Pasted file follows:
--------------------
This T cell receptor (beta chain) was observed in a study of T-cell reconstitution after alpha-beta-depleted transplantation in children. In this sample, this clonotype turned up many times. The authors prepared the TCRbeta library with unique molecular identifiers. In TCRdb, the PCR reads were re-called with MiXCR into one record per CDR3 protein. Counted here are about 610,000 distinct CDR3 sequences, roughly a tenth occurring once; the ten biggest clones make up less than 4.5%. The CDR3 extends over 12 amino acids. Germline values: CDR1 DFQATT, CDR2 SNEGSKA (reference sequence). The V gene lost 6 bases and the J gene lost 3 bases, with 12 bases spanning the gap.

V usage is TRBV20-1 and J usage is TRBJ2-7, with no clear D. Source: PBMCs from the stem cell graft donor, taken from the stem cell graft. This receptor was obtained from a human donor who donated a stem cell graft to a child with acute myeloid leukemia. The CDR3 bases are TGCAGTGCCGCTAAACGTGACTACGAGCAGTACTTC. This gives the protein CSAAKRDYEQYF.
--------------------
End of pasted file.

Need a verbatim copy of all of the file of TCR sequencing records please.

This T cell receptor (beta chain) was observed in a study of T-cell reconstitution after alpha-beta-depleted transplantation in children. In this sample, this clonotype turned up many times. The authors prepared the TCRbeta library with unique molecular identifiers. In TCRdb, the PCR reads were re-called with MiXCR into one record per CDR3 protein. Counted here are about 610,000 distinct CDR3 sequences, roughly a tenth occurring once; the ten biggest clones make up less than 4.5%. The CDR3 extends over 12 amino acids. Germline values: CDR1 DFQATT, CDR2 SNEGSKA (reference sequence). The V gene lost 6 bases and the J gene lost 3 bases, with 12 bases spanning the gap.

V usage is TRBV20-1 and J usage is TRBJ2-7, with no clear D. Source: PBMCs from the stem cell graft donor, taken from the stem cell graft. This receptor was obtained from a human donor who donated a stem cell graft to a child with acute myeloid leukemia. The CDR3 bases are TGCAGTGCCGCTAAACGTGACTACGAGCAGTACTTC. This gives the protein CSAAKRDYEQYF.